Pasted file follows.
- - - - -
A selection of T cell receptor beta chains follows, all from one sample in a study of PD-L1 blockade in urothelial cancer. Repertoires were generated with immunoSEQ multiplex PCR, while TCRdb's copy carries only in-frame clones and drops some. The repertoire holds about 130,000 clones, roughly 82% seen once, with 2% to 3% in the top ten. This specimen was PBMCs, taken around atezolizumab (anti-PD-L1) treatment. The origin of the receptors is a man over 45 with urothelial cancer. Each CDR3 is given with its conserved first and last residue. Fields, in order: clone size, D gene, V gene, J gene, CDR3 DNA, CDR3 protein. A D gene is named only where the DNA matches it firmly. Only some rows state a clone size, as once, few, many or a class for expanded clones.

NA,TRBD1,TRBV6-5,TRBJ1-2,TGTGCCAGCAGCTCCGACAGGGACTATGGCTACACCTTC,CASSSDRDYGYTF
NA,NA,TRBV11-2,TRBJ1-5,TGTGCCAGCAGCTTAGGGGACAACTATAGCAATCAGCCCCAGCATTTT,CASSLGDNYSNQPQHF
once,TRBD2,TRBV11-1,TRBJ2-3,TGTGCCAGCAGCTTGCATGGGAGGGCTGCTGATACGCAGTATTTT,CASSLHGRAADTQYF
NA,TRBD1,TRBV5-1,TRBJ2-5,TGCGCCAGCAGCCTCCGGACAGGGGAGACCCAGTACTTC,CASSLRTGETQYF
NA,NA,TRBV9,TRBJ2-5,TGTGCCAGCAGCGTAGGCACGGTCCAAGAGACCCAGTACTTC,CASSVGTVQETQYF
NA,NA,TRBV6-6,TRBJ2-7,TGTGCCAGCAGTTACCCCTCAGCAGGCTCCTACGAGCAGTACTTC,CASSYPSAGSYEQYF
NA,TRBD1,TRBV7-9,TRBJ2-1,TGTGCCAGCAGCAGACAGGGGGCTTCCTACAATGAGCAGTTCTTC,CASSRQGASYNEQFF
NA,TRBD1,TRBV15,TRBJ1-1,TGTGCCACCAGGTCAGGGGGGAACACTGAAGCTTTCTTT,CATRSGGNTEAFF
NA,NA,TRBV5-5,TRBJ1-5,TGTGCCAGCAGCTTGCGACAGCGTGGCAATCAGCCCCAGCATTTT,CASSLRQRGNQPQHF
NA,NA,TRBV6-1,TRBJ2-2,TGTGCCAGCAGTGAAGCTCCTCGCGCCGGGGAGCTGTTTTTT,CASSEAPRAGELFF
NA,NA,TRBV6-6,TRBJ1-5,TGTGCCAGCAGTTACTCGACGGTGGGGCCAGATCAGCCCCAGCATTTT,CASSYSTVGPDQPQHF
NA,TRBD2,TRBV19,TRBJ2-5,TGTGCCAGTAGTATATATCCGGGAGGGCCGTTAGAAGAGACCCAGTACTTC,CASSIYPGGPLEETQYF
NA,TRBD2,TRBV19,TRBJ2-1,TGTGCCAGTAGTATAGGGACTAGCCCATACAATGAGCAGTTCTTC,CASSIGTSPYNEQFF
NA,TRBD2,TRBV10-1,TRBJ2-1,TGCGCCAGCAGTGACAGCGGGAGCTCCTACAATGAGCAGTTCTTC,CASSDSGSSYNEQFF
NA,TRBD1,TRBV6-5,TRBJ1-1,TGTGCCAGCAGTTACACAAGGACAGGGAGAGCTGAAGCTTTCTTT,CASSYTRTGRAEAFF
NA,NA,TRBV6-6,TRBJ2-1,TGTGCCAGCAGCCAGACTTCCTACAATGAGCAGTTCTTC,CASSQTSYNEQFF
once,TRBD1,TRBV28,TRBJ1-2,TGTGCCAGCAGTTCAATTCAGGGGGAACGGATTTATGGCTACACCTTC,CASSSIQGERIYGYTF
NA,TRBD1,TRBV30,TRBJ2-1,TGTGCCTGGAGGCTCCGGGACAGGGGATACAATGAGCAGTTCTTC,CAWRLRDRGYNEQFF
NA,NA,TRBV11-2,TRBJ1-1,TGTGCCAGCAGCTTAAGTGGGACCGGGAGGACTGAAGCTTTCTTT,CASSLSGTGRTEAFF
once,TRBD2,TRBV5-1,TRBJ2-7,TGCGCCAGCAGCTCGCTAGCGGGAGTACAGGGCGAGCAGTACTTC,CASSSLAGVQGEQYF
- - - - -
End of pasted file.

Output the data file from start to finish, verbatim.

A selection of T cell receptor beta chains follows, all from one sample in a study of PD-L1 blockade in urothelial cancer. Repertoires were generated with immunoSEQ multiplex PCR, while TCRdb's copy carries only in-frame clones and drops some. The repertoire holds about 130,000 clones, roughly 82% seen once, with 2% to 3% in the top ten. This specimen was PBMCs, taken around atezolizumab (anti-PD-L1) treatment. The origin of the receptors is a man over 45 with urothelial cancer. Each CDR3 is given with its conserved first and last residue. Fields, in order: clone size, D gene, V gene, J gene, CDR3 DNA, CDR3 protein. A D gene is named only where the DNA matches it firmly. Only some rows state a clone size, as once, few, many or a class for expanded clones.

NA,TRBD1,TRBV6-5,TRBJ1-2,TGTGCCAGCAGCTCCGACAGGGACTATGGCTACACCTTC,CASSSDRDYGYTF
NA,NA,TRBV11-2,TRBJ1-5,TGTGCCAGCAGCTTAGGGGACAACTATAGCAATCAGCCCCAGCATTTT,CASSLGDNYSNQPQHF
once,TRBD2,TRBV11-1,TRBJ2-3,TGTGCCAGCAGCTTGCATGGGAGGGCTGCTGATACGCAGTATTTT,CASSLHGRAADTQYF
NA,TRBD1,TRBV5-1,TRBJ2-5,TGCGCCAGCAGCCTCCGGACAGGGGAGACCCAGTACTTC,CASSLRTGETQYF
NA,NA,TRBV9,TRBJ2-5,TGTGCCAGCAGCGTAGGCACGGTCCAAGAGACCCAGTACTTC,CASSVGTVQETQYF
NA,NA,TRBV6-6,TRBJ2-7,TGTGCCAGCAGTTACCCCTCAGCAGGCTCCTACGAGCAGTACTTC,CASSYPSAGSYEQYF
NA,TRBD1,TRBV7-9,TRBJ2-1,TGTGCCAGCAGCAGACAGGGGGCTTCCTACAATGAGCAGTTCTTC,CASSRQGASYNEQFF
NA,TRBD1,TRBV15,TRBJ1-1,TGTGCCACCAGGTCAGGGGGGAACACTGAAGCTTTCTTT,CATRSGGNTEAFF
NA,NA,TRBV5-5,TRBJ1-5,TGTGCCAGCAGCTTGCGACAGCGTGGCAATCAGCCCCAGCATTTT,CASSLRQRGNQPQHF
NA,NA,TRBV6-1,TRBJ2-2,TGTGCCAGCAGTGAAGCTCCTCGCGCCGGGGAGCTGTTTTTT,CASSEAPRAGELFF
NA,NA,TRBV6-6,TRBJ1-5,TGTGCCAGCAGTTACTCGACGGTGGGGCCAGATCAGCCCCAGCATTTT,CASSYSTVGPDQPQHF
NA,TRBD2,TRBV19,TRBJ2-5,TGTGCCAGTAGTATATATCCGGGAGGGCCGTTAGAAGAGACCCAGTACTTC,CASSIYPGGPLEETQYF
NA,TRBD2,TRBV19,TRBJ2-1,TGTGCCAGTAGTATAGGGACTAGCCCATACAATGAGCAGTTCTTC,CASSIGTSPYNEQFF
NA,TRBD2,TRBV10-1,TRBJ2-1,TGCGCCAGCAGTGACAGCGGGAGCTCCTACAATGAGCAGTTCTTC,CASSDSGSSYNEQFF
NA,TRBD1,TRBV6-5,TRBJ1-1,TGTGCCAGCAGTTACACAAGGACAGGGAGAGCTGAAGCTTTCTTT,CASSYTRTGRAEAFF
NA,NA,TRBV6-6,TRBJ2-1,TGTGCCAGCAGCCAGACTTCCTACAATGAGCAGTTCTTC,CASSQTSYNEQFF
once,TRBD1,TRBV28,TRBJ1-2,TGTGCCAGCAGTTCAATTCAGGGGGAACGGATTTATGGCTACACCTTC,CASSSIQGERIYGYTF
NA,TRBD1,TRBV30,TRBJ2-1,TGTGCCTGGAGGCTCCGGGACAGGGGATACAATGAGCAGTTCTTC,CAWRLRDRGYNEQFF
NA,NA,TRBV11-2,TRBJ1-1,TGTGCCAGCAGCTTAAGTGGGACCGGGAGGACTGAAGCTTTCTTT,CASSLSGTGRTEAFF
once,TRBD2,TRBV5-1,TRBJ2-7,TGCGCCAGCAGCTCGCTAGCGGGAGTACAGGGCGAGCAGTACTTC,CASSSLAGVQGEQYF